There is a unique commerce system at work along the narrowest stretch of the Tajaparu River in Amazonia, northern Brazil.
This is where the boats pass close to the shore and it is the best place for the small canoes selling sweets and jams to do their business.
The children who operate the canoes weave in and out among the boats, shouting directions and warnings to one another as the propellers of ferries churn just below them. They then climb aboard in a bid to sell their wares to the ferry passengers.
The best-selling item is the ingas, a jungle fruit that is only found around this stretch of the river and which is much in demand among the ferry passengers. But it is a dangerous harvest. The ingas is only found at the top of some trees, often more than 30 metres above ground. Four ingas sell for one real, barely $0.25.
Santos, the captain of the Bom Jesus, is worried about just how young some of the children who climb aboard his ferry are.
"I keep a list of all the children's names. There seems to be more of them lately," Santos explains. "There are so many now, especially little ones, less than six years old, on their own."
About a dozen canoes attach themselves to the Bom Jesus as it approaches the shore, but the captain must maintain his speed as he has a schedule to keep to.
Brazilian law holds a river captain responsible in the case of accidents.
"I let the authorities know about them, because it's dangerous what they do, especially at night," he says. "I tell them not to do it at night. By day, it's okay."
'Sometimes we eat, sometimes we don't'
Fourteen-year-old Jesse is among those who risk death just to make a few pennies.
The little money Jesse brings home is a small contribution to his family's income. His family of 12 adults and 16 children live in a house on stilts over the water. Theirs is a life that revolves entirely around the river.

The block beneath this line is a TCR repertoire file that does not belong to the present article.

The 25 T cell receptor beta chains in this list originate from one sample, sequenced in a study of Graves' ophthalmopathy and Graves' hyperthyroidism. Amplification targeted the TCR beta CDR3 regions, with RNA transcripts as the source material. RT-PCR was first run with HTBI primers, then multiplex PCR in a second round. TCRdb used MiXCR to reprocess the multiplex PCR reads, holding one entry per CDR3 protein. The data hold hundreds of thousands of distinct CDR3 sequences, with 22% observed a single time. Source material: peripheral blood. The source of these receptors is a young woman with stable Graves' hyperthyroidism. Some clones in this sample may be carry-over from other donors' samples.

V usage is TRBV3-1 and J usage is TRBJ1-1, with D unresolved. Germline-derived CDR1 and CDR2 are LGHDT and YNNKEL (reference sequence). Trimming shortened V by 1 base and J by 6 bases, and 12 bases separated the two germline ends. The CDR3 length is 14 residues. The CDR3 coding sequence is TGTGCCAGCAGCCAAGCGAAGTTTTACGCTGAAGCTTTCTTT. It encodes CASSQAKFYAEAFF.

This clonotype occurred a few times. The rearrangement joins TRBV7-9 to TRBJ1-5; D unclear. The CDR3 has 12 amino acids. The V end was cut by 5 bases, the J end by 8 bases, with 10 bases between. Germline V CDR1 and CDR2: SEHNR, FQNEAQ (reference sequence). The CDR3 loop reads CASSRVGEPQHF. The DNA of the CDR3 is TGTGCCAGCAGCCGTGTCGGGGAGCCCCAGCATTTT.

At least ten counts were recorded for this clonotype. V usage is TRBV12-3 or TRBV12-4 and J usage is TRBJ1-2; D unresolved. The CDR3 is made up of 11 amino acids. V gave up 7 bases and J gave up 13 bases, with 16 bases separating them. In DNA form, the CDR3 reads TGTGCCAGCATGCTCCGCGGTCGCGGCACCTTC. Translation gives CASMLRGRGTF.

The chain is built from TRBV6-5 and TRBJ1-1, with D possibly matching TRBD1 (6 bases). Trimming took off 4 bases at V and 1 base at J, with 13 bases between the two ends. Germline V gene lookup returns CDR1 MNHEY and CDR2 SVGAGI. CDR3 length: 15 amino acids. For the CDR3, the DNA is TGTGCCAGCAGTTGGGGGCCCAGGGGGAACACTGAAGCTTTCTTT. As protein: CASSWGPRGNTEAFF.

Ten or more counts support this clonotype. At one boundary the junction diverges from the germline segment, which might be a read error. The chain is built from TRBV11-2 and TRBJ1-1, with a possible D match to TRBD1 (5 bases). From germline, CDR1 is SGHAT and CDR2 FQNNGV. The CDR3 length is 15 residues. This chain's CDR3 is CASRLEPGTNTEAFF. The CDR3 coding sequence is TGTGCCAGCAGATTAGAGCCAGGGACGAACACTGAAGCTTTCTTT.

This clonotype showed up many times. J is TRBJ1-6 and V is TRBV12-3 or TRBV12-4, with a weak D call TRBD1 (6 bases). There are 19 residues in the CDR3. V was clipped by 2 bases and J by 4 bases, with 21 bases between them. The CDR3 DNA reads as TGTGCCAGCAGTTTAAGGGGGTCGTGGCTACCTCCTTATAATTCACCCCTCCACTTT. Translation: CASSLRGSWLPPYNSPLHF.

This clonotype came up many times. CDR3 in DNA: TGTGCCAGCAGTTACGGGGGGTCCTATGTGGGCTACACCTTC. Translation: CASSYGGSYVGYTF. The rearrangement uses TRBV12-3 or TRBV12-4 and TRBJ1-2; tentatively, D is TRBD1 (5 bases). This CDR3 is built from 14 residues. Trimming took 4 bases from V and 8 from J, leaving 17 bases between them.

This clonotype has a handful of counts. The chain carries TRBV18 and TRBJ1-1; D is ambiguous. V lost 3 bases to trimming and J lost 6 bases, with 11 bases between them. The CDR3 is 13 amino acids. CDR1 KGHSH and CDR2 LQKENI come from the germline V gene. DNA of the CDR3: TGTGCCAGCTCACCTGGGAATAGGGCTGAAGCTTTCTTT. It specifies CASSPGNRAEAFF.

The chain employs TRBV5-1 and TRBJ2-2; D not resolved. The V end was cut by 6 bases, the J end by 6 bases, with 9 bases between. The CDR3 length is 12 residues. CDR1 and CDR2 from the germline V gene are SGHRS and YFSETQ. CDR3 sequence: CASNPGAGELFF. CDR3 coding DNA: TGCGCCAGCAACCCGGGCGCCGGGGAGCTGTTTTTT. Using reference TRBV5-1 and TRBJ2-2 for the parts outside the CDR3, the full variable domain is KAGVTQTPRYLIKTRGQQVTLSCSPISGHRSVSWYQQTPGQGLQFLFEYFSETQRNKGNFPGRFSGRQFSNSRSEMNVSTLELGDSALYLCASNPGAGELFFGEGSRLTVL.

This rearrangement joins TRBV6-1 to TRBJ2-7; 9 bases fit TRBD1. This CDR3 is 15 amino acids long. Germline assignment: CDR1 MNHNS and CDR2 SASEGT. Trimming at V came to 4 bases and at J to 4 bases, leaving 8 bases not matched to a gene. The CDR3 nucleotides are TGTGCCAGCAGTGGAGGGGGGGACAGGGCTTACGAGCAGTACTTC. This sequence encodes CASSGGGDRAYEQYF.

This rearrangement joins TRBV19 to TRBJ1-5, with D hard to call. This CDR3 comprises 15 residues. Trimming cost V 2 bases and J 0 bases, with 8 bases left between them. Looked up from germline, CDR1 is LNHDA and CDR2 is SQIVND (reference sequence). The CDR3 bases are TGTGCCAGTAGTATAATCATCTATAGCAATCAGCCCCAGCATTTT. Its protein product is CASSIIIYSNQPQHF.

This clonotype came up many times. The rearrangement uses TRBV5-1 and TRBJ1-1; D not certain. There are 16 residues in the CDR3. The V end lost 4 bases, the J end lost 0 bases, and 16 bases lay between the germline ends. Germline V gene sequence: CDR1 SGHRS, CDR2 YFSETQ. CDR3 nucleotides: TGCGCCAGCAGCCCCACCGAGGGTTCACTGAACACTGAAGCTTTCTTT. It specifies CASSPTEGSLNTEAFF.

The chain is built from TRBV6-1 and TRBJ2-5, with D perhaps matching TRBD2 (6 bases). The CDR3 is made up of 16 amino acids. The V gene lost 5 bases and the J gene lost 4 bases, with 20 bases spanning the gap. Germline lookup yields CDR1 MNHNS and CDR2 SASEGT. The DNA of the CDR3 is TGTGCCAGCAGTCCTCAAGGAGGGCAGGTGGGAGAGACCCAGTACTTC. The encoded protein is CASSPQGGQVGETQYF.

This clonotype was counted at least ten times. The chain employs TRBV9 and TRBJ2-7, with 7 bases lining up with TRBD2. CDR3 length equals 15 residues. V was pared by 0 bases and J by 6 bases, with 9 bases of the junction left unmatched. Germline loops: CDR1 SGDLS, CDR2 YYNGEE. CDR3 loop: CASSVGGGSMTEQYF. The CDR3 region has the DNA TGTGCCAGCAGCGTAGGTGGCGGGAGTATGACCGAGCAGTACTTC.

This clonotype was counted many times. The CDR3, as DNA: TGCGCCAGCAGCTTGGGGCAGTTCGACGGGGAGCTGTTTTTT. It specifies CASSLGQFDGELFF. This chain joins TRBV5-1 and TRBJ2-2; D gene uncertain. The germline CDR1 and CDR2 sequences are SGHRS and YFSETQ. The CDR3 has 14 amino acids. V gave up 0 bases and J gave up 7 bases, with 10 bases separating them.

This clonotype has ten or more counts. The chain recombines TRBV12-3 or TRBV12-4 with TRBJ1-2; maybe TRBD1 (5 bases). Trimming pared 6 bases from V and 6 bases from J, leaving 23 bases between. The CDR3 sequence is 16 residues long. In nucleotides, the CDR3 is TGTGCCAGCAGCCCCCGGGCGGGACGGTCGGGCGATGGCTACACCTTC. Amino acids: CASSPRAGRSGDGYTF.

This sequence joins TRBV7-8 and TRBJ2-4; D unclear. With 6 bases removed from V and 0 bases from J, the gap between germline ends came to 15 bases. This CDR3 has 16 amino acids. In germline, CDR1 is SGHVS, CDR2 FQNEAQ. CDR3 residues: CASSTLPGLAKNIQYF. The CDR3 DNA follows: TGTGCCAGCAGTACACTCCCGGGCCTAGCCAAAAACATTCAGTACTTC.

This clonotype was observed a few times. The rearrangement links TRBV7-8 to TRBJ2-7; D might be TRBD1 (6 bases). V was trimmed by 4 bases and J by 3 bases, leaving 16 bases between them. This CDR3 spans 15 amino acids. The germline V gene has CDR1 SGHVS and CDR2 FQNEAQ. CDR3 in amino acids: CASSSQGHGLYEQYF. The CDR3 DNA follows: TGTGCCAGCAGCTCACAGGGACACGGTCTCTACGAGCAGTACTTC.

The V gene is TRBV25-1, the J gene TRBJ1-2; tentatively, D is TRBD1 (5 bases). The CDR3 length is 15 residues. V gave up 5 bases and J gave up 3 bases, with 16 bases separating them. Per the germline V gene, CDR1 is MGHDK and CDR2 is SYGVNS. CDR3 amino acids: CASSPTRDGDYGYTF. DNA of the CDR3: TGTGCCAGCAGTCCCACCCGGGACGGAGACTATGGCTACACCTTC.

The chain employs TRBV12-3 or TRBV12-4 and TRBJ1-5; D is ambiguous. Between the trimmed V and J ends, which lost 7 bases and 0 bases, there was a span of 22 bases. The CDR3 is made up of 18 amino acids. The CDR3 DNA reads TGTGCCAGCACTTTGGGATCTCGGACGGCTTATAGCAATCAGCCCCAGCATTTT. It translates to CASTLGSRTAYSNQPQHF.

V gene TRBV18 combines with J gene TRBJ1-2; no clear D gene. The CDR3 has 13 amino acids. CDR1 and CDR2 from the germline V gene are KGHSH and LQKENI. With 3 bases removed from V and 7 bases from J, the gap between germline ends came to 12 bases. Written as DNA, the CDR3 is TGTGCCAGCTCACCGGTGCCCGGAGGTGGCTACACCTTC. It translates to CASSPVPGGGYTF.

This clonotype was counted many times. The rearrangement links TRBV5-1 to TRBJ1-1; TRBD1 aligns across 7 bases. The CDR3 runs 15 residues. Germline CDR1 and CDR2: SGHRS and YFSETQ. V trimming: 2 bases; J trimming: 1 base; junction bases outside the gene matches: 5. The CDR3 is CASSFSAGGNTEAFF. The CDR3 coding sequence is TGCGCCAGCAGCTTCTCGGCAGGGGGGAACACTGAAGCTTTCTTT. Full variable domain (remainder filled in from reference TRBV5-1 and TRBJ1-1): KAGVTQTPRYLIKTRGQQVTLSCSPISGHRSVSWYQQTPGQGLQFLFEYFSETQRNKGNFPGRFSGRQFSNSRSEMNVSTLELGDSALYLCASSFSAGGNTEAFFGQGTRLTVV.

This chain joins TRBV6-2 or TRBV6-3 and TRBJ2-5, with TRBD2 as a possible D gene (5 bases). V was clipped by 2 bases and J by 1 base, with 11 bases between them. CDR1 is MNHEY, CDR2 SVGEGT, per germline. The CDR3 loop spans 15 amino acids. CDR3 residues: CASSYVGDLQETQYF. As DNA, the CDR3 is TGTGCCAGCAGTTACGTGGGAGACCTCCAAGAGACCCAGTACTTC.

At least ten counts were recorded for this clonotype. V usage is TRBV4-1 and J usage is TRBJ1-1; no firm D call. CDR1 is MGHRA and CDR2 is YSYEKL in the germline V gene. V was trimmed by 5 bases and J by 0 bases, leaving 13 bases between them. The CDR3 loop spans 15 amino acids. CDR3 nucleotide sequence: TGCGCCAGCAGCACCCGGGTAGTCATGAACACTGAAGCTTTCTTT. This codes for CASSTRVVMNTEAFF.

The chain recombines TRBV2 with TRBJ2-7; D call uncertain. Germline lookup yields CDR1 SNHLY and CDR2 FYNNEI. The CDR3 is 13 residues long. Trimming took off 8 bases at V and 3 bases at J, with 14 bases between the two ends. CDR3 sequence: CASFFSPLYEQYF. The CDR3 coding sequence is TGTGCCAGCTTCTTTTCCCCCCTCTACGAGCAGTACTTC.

Jesse's mother, Benedicta, wakes him up each morning to work the river boats.
"My husband's too old to work now," Benedicta explains. "Sometimes we get up in the morning and there's nothing to eat for the whole day.
"We hope there'll be something for the next day. That's the way it is here; sometimes we eat, and sometimes we don't."
In the Amazonian basin, the rivers are the main arteries for virtually everything. The waterways are a constant ebb and flow of people and trade, with barges forming the public transport system - bus, train and tram all rolled into one.
The passenger ferries - 1,500 tonnes of iron and steel travelling at 30km an hour - are the hardest ships to board. But Jesse knows the safest place to board is in the bow, far from the dangerous eddies at the stern.
The trickiest are the merchant ships and barges, whose crews are much less accommodating and do not tolerate the children climbing on board.
But the crews have good reason to be cautious. In recent months incidents of piracy have increased on the river. Bandits, who hold the merchant boats at gunpoint during the night, use the same type of canoes as the children.
The river traders of Brazil follows Jesse, but his is a story that ends in tragedy. The youngster turns to piracy and is shot dead by the captain of a river barge during an attempted robbery.
But, as this film shows, life and trade on the river goes on. And for the children of this area, there is little alternative.
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